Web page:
On Thursday, December 16, I had the chance to attend a Conference-debate organized by Al Mowafaqa Institute during which Dr. Amina Mesgguid, doctoral researcher in Social Anthropology at the Center for Global Studies (CGS), provided interesting insights on contemporary Sufism and its evolution in Morocco.
Her research focuses on “Contemporary expressions of Sufism beyond Sufi Brotherhoods: New Age Sufism”. During her presentation, the researcher reviewed the etymology of the term Sufism and explored some of its contemporary forms of transmission, including some of the most renowned Sufi festivals in Morocco and spiritual retreats.
Conference-debate held at Al Mowafaqa Institute on “Sufism in Morocco: Origins and Transformations.” December 2021. Photo: Soukaina Kherdioui/HAF
Sufism is generally perceived as a mystical expression of Islam that stresses on introspection, self-discovery, and meditation. On the origin of the term, many interpretations have been put forward by various scholars. The most commonly accepted origin of “Sufism” is “souf”, the Arabic term for “wool” in reference to a group of pious, ascetic worshippers who used to dress up in coarse woolen garments. Another possible etymology suggests that the term was derived from the Arabic word “Safa” for purity, which is one of the key concepts in the practice of Sufism.
Furthermore, “Ahl al-Ṣuffa” or “the people of the bench”, a group of ascetics who devoted their time to prayer, meditation and recitation of the Holy Qur’an at the “Ṣuffa” of the Prophet’s mosque in the Medina, is considered another origin of the term. Yet, Al-Biruni, Iranian scholar and “the Father of Comparative Religion,” attributes the origin of the term to Greek Sophia, meaning wisdom. Regardless of the origin of the term, Sufism is becoming a universal practice that attracts adherents from various backgrounds.
While most writings and research projects focus on studying the development of Sufism within the context of brotherhoods, Dr. Mesgguid suggests an alternative approach to analyzing contemporary forms of transmission of Sufism in Morocco and its development beyond the context of brotherhoods. According to her, the patrimonialization of Sufism is an alternative contemporary way to introduce Sufi practices and beliefs and help spread them widely.
The patrimonialization project includes several initiatives, namely the organization of spiritual events such as Fes Festival of Sufi culture, Fes Festival of World Sacred Music, Issawa Festival in Meknes, and Joudour Festival. Such events tend to attract visitors from around the world, and aim to promote peaceful coexistence and intercultural dialogue. Other efforts geared toward the preservation of this universal heritage include the translation of Sufi texts, in addition to the creation of a museum in Fes dedicated to showcasing the heritage of Sufi culture.
Dr. Amina Mesgguid discussing the etymology of the term Sufism and reflecting on its contemporary forms. © Al Mowafaqa Institute, 2021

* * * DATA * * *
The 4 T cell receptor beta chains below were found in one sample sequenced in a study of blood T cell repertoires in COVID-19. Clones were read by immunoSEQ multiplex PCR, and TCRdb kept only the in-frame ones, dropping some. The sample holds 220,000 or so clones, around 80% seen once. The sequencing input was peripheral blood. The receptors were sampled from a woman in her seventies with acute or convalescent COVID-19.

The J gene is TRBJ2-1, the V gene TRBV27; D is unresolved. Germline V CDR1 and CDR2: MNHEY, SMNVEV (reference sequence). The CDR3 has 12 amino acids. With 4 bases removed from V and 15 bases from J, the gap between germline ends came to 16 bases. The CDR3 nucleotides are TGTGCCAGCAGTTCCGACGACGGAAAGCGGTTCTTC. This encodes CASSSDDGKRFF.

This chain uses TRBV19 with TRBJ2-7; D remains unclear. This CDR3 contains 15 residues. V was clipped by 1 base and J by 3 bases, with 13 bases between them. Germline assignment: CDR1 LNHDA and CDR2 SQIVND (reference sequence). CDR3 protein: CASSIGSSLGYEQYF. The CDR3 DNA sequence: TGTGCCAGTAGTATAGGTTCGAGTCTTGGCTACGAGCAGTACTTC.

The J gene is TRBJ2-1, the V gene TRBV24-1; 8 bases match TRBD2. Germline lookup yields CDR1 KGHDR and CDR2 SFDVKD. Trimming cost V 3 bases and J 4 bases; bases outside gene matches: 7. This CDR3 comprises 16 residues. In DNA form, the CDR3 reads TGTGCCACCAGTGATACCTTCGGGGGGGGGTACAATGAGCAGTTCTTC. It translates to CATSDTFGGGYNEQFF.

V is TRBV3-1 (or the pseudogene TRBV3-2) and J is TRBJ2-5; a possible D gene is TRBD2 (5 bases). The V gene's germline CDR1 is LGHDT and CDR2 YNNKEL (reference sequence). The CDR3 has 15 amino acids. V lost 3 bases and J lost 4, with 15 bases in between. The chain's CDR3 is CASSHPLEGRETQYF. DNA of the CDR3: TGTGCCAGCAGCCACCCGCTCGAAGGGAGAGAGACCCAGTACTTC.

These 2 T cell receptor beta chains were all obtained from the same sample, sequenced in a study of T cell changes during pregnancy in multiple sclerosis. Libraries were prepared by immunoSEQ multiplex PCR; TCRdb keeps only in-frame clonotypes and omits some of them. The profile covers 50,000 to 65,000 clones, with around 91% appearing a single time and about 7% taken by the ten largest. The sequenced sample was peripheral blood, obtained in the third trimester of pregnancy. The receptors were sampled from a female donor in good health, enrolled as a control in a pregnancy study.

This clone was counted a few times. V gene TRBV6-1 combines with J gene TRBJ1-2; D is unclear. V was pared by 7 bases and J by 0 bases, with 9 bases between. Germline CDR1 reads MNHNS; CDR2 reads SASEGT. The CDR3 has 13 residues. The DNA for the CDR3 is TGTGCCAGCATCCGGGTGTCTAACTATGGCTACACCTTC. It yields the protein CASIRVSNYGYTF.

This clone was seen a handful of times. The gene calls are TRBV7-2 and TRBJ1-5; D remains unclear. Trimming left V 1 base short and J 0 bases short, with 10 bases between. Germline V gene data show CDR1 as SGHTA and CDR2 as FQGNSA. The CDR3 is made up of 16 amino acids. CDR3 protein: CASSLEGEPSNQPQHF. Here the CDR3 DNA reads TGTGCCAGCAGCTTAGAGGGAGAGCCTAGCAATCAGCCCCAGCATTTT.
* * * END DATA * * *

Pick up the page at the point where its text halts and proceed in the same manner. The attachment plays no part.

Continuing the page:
Dr. Mesgguid also shed light on spiritual retreats that have gained fame lately as a contemporary form of introduction to Sufism. The retreats are spaces that make use of various spiritual, religious, and psychological resources so as to offer a universal Sufi experience and cater to attendees of all ages and backgrounds. Such spaces operate without an institutional or traditional religious structure and offer the attendees the chance to embark on a journey of self-discovery and mindfulness through combining Islamic beliefs with shamanism, Buddhism, and hypnosis. According to Dr. Mesgguid, this form of contemporary Sufism is often associated with “the new age movement” since the latter combines different spiritual beliefs and practices to achieve inner peace.
At the close of the event, the attendees were invited to share their closing remarks. An interesting point raised by one of the participants highlighted the unique interaction between Jews and Sufism that took place in the medieval era, noting that Jewish Mysticism adopted Sufi practices during medieval times. It is this religious symbiosis that the USAID Religious and Ethnic Minorities Activity (REMA) strives to showcase through the collection and preservation of stories of interreligious and intercultural coexistence.
Soukaina Kherdioui is a field coordinator for the USAID Religious and Ethnic Minorities Activity (REMA) and is currently based in Rabat. REMA, implemented by the High Atlas Foundation and its partners, aims to strengthen inter-religious and inter-ethnic solidarity through community efforts that preserve cultural heritage in Morocco.
Read more REMA updates and stories on the HAF website, and browse REMA program photos on Flickr.
This article was completed with the support of the USAID, and the High Atlas Foundation is solely responsible for its content, which does not necessarily reflect the views of the USAID or the Government of the United States.